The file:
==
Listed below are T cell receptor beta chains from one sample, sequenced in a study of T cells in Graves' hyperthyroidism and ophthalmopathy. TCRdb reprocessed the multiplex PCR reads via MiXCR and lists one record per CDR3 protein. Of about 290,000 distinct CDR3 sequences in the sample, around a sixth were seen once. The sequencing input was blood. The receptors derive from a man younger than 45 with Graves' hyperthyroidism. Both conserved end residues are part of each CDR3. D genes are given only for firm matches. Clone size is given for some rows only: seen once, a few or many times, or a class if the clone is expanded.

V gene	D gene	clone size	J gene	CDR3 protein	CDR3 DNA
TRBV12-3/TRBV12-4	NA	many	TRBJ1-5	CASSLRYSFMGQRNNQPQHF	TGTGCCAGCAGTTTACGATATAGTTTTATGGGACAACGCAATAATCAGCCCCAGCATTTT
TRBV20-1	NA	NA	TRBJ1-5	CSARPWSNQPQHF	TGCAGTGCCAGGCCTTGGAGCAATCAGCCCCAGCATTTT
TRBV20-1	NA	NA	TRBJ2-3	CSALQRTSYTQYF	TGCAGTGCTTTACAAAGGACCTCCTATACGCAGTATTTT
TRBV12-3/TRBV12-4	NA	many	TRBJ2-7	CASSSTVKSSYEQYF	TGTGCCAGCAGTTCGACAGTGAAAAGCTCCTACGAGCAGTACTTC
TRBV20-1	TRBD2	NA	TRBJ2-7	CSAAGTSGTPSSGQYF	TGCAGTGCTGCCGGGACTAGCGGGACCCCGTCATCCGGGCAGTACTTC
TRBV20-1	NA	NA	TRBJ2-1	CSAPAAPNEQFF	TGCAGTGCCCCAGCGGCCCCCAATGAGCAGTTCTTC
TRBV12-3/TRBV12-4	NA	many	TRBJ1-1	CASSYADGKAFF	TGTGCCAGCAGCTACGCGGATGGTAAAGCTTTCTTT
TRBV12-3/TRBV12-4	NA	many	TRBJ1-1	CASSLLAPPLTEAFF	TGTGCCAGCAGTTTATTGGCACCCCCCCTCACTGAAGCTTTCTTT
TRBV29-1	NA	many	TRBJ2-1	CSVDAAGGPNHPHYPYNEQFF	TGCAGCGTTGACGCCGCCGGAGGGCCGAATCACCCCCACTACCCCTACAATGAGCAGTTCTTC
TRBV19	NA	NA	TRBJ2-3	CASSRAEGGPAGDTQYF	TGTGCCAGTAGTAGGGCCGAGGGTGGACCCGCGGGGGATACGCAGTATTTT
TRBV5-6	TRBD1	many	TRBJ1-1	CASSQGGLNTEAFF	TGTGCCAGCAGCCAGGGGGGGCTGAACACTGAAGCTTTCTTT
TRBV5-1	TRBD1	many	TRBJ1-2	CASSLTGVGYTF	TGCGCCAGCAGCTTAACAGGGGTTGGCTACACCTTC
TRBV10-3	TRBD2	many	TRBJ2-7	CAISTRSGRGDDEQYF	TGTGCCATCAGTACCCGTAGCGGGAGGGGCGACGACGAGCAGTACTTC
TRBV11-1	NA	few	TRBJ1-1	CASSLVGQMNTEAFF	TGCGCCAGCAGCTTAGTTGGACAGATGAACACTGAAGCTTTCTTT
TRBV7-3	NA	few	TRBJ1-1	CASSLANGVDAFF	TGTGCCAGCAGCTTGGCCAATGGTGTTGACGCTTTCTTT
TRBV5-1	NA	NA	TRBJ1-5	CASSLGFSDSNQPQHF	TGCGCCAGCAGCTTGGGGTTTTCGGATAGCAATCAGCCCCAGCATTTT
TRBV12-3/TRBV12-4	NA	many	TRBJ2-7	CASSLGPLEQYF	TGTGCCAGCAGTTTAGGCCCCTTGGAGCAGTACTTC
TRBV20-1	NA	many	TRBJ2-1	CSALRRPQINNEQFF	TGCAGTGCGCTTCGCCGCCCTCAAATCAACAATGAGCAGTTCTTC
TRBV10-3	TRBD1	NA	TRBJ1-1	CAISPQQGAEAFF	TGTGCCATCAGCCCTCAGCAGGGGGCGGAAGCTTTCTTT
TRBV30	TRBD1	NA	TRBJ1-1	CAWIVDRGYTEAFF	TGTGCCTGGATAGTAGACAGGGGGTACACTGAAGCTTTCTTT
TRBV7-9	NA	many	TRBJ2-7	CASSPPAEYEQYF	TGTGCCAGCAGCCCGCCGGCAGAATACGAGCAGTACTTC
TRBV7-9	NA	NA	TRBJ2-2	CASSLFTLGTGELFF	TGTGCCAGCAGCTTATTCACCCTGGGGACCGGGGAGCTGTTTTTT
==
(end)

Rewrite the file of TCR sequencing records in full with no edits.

Listed below are T cell receptor beta chains from one sample, sequenced in a study of T cells in Graves' hyperthyroidism and ophthalmopathy. TCRdb reprocessed the multiplex PCR reads via MiXCR and lists one record per CDR3 protein. Of about 290,000 distinct CDR3 sequences in the sample, around a sixth were seen once. The sequencing input was blood. The receptors derive from a man younger than 45 with Graves' hyperthyroidism. Both conserved end residues are part of each CDR3. D genes are given only for firm matches. Clone size is given for some rows only: seen once, a few or many times, or a class if the clone is expanded.

V gene	D gene	clone size	J gene	CDR3 protein	CDR3 DNA
TRBV12-3/TRBV12-4	NA	many	TRBJ1-5	CASSLRYSFMGQRNNQPQHF	TGTGCCAGCAGTTTACGATATAGTTTTATGGGACAACGCAATAATCAGCCCCAGCATTTT
TRBV20-1	NA	NA	TRBJ1-5	CSARPWSNQPQHF	TGCAGTGCCAGGCCTTGGAGCAATCAGCCCCAGCATTTT
TRBV20-1	NA	NA	TRBJ2-3	CSALQRTSYTQYF	TGCAGTGCTTTACAAAGGACCTCCTATACGCAGTATTTT
TRBV12-3/TRBV12-4	NA	many	TRBJ2-7	CASSSTVKSSYEQYF	TGTGCCAGCAGTTCGACAGTGAAAAGCTCCTACGAGCAGTACTTC
TRBV20-1	TRBD2	NA	TRBJ2-7	CSAAGTSGTPSSGQYF	TGCAGTGCTGCCGGGACTAGCGGGACCCCGTCATCCGGGCAGTACTTC
TRBV20-1	NA	NA	TRBJ2-1	CSAPAAPNEQFF	TGCAGTGCCCCAGCGGCCCCCAATGAGCAGTTCTTC
TRBV12-3/TRBV12-4	NA	many	TRBJ1-1	CASSYADGKAFF	TGTGCCAGCAGCTACGCGGATGGTAAAGCTTTCTTT
TRBV12-3/TRBV12-4	NA	many	TRBJ1-1	CASSLLAPPLTEAFF	TGTGCCAGCAGTTTATTGGCACCCCCCCTCACTGAAGCTTTCTTT
TRBV29-1	NA	many	TRBJ2-1	CSVDAAGGPNHPHYPYNEQFF	TGCAGCGTTGACGCCGCCGGAGGGCCGAATCACCCCCACTACCCCTACAATGAGCAGTTCTTC
TRBV19	NA	NA	TRBJ2-3	CASSRAEGGPAGDTQYF	TGTGCCAGTAGTAGGGCCGAGGGTGGACCCGCGGGGGATACGCAGTATTTT
TRBV5-6	TRBD1	many	TRBJ1-1	CASSQGGLNTEAFF	TGTGCCAGCAGCCAGGGGGGGCTGAACACTGAAGCTTTCTTT
TRBV5-1	TRBD1	many	TRBJ1-2	CASSLTGVGYTF	TGCGCCAGCAGCTTAACAGGGGTTGGCTACACCTTC
TRBV10-3	TRBD2	many	TRBJ2-7	CAISTRSGRGDDEQYF	TGTGCCATCAGTACCCGTAGCGGGAGGGGCGACGACGAGCAGTACTTC
TRBV11-1	NA	few	TRBJ1-1	CASSLVGQMNTEAFF	TGCGCCAGCAGCTTAGTTGGACAGATGAACACTGAAGCTTTCTTT
TRBV7-3	NA	few	TRBJ1-1	CASSLANGVDAFF	TGTGCCAGCAGCTTGGCCAATGGTGTTGACGCTTTCTTT
TRBV5-1	NA	NA	TRBJ1-5	CASSLGFSDSNQPQHF	TGCGCCAGCAGCTTGGGGTTTTCGGATAGCAATCAGCCCCAGCATTTT
TRBV12-3/TRBV12-4	NA	many	TRBJ2-7	CASSLGPLEQYF	TGTGCCAGCAGTTTAGGCCCCTTGGAGCAGTACTTC
TRBV20-1	NA	many	TRBJ2-1	CSALRRPQINNEQFF	TGCAGTGCGCTTCGCCGCCCTCAAATCAACAATGAGCAGTTCTTC
TRBV10-3	TRBD1	NA	TRBJ1-1	CAISPQQGAEAFF	TGTGCCATCAGCCCTCAGCAGGGGGCGGAAGCTTTCTTT
TRBV30	TRBD1	NA	TRBJ1-1	CAWIVDRGYTEAFF	TGTGCCTGGATAGTAGACAGGGGGTACACTGAAGCTTTCTTT
TRBV7-9	NA	many	TRBJ2-7	CASSPPAEYEQYF	TGTGCCAGCAGCCCGCCGGCAGAATACGAGCAGTACTTC
TRBV7-9	NA	NA	TRBJ2-2	CASSLFTLGTGELFF	TGTGCCAGCAGCTTATTCACCCTGGGGACCGGGGAGCTGTTTTTT